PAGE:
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Thursday April 17, 1980
. . . where the 1970s live forever!

News stories from Thursday April 17, 1980

Summaries of the stories the major media outlets considered to be of particular importance on this date:

  • Force against Iran was hinted by President Carter, who said that "some sort of military action" seemed to be the only alternative if economic and political sanctions failed to achieve an early release of the American hostages. At a news conference, he announced new economic and political steps, including bans on imports from Iran and on travel there by Americans, except reporters.

    Iranians have been prepared by their leaders for the imposition of new economic sanctions as a welcome test of the national will. Many Iranians view Western influences as corrupting and want Iran to become economically more self-sufficient. Iran's oil wealth, despite production snags, still gives it great freedom of action. [New York Times]

  • Rhodesia gained independence as the new nation of Zimbabwe, ending decades of struggle by the country's blacks for majority rule. Prince Charles of Britain delivered documents conferring independence on the colony at a ceremony in Salisbury attended by 40,000 guests. [New York Times]
  • John Anderson is preparing to announce an independent presidential campaign, according to close associates, who said that he planned to make the announcement next week before his name is put on the New Jersey ballot. If current polls prove accurate, the Illinois Representative could pose the most serious threat to major party domination of the presidency since Theodore Roosevelt won 28 percent of the popular vote on the Progressive Party ticket in 1912. [New York Times]
  • Discontent over the presidential race is widespread, according to the latest New York Times/CBS News Poll. It found that Ronald Reagan and President Carter represented an unsatisfactory choice to half the American public, but that Mr. Reagan was gaining on the President and was now the only candidate whom more of the public viewed favorably than unfavorably. [New York Times]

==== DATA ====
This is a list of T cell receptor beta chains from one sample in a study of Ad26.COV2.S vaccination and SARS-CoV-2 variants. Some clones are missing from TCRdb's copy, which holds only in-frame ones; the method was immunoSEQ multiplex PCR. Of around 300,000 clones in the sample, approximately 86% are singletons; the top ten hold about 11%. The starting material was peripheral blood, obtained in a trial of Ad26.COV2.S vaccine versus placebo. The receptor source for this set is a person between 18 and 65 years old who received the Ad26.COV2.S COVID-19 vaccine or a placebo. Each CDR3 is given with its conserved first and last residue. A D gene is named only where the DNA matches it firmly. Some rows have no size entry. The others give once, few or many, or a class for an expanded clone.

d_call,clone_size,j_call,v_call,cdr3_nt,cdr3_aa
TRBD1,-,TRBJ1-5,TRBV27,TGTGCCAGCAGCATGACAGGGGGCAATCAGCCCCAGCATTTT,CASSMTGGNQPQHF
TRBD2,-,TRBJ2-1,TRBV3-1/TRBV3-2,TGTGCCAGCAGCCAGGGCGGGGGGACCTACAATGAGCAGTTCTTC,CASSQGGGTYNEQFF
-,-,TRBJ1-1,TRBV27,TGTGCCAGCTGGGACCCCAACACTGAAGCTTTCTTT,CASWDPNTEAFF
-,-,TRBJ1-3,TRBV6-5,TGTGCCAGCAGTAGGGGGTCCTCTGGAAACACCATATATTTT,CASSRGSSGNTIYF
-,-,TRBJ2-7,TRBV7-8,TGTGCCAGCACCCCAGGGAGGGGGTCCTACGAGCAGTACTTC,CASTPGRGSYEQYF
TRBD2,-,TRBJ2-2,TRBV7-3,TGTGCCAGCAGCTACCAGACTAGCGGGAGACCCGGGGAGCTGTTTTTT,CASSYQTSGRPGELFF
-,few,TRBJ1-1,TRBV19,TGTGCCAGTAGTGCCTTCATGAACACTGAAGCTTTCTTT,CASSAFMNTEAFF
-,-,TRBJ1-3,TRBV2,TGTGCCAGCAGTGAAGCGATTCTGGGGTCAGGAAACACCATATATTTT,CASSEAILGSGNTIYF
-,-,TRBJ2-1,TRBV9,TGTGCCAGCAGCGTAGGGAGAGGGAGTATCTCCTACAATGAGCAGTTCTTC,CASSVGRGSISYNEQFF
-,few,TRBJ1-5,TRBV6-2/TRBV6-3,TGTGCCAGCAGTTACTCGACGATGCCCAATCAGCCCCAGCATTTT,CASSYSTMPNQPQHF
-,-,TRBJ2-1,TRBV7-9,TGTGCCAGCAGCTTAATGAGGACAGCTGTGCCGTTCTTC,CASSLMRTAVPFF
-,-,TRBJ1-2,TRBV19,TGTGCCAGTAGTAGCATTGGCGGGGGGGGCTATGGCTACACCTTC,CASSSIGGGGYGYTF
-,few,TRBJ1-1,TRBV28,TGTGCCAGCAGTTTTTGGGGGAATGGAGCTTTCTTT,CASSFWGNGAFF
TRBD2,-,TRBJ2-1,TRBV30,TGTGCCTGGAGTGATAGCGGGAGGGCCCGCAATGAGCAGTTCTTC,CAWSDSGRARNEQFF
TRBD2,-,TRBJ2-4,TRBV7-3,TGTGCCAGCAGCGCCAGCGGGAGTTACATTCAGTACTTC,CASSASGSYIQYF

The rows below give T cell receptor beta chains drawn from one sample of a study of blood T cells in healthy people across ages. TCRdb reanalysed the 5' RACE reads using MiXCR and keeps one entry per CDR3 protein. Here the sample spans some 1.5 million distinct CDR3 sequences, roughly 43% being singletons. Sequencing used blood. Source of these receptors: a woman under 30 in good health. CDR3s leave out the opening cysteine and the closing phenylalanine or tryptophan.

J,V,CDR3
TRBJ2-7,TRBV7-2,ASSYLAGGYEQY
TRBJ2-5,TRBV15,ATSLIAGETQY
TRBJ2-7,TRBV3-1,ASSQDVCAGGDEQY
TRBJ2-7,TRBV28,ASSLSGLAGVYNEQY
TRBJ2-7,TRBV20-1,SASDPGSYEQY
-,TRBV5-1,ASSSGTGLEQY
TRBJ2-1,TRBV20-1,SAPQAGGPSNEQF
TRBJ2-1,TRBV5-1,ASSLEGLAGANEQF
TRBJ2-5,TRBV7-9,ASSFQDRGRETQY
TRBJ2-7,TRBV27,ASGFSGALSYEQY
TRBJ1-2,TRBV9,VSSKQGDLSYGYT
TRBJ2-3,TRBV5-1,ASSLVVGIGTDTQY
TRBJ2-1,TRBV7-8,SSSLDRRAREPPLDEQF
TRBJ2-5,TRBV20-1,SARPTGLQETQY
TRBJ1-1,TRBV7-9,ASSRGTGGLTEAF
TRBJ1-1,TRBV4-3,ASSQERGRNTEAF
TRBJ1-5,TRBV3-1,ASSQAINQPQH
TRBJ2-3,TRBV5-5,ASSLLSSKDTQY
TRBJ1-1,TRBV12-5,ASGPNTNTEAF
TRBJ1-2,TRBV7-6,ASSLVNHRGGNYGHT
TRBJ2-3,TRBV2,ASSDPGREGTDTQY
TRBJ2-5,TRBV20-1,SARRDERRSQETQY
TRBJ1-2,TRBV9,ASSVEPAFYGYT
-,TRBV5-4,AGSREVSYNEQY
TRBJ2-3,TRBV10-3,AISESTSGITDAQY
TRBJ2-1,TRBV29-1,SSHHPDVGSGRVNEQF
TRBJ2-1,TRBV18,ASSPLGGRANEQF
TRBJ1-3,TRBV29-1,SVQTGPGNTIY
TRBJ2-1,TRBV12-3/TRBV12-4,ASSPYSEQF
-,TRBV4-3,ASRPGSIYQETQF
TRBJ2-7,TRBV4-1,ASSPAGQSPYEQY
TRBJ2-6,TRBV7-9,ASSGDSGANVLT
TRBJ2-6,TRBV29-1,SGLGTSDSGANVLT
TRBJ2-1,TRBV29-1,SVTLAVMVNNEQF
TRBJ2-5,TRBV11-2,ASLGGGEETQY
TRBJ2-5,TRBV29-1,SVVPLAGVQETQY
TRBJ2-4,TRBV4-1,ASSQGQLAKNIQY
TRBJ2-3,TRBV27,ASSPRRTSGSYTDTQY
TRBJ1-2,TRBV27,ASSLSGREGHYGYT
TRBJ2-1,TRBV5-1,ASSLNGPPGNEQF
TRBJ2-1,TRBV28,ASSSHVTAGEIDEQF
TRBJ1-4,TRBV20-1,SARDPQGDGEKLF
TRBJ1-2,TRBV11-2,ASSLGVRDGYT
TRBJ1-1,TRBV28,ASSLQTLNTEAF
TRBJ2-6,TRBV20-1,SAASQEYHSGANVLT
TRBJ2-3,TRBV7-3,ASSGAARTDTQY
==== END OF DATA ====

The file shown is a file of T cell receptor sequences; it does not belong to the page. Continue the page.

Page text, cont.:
• A plethora of political ads on television in advance of Tuesday's presidential primary in Pennsylvania is a key conversation topic in a working-class neighborhood of Pittsburgh. The television ads on behalf of President Carter and Senator Edward Kennedy seem to have stirred some voters into reconsidering their choices. [New York Times]
  • President Carter cited a slowdown in the economy and said for the first time that a recession had probably begun. He maintained at a televised news conference that "any recession will be mild and short," but the administration moved, in response to growing congressional pressure, to subsidize more housing construction and to cut interest costs to help builders saddled with unsold homes. [New York Times]
  • Military registration of men advanced as a House committee, by a 26-23 vote, approved $13.3 million in new funds for the Selective Service System. The bill, pressed by President Carter, is to be sent to the House next week. Opponents promised a vigorous struggle in the floor debate and contended that the bill faced an uphill battle. [New York Times]
  • Anxiety over the nuclear accident a year ago persists among many people living near the disabled Three Mile Island reactor, according to a study by the Pennsylvania Health Department. The report said that nearly 13 percent of the 37,000 people living within five miles of the plant had become anti-nuclear activists. [New York Times]
  • A Middle East peace plan is blocked by two basic issues, according to President Carter, who said that they involved the duties and composition of a self-governing Palestinian authority in Israeli-occupied territories and how it would be elected. [New York Times]

Stock Market Report

Dow Jones Industrial Average: 768.86 (-2.39, -0.31%)
S&P Composite: 101.05 (-0.49, -0.48%)
Arms Index: 1.06

Total Volume32.77
* in millions of shares

Arms Index is the ratio of volume per declining issue to volume per advancing issue; a figure below 1.0 is bullish.

Market Index Trends
April 16, 1980771.25101.5439.72
April 15, 1980783.36102.6326.67
April 14, 1980784.90102.8423.06
April 11, 1980791.55103.7929.96
April 10, 1980791.47104.0833.95
April 9, 1980785.92103.1133.02
April 8, 1980775.00101.2031.69
April 7, 1980768.34100.1929.13
April 3, 1980784.13102.1527.96
April 2, 1980787.80102.6835.20

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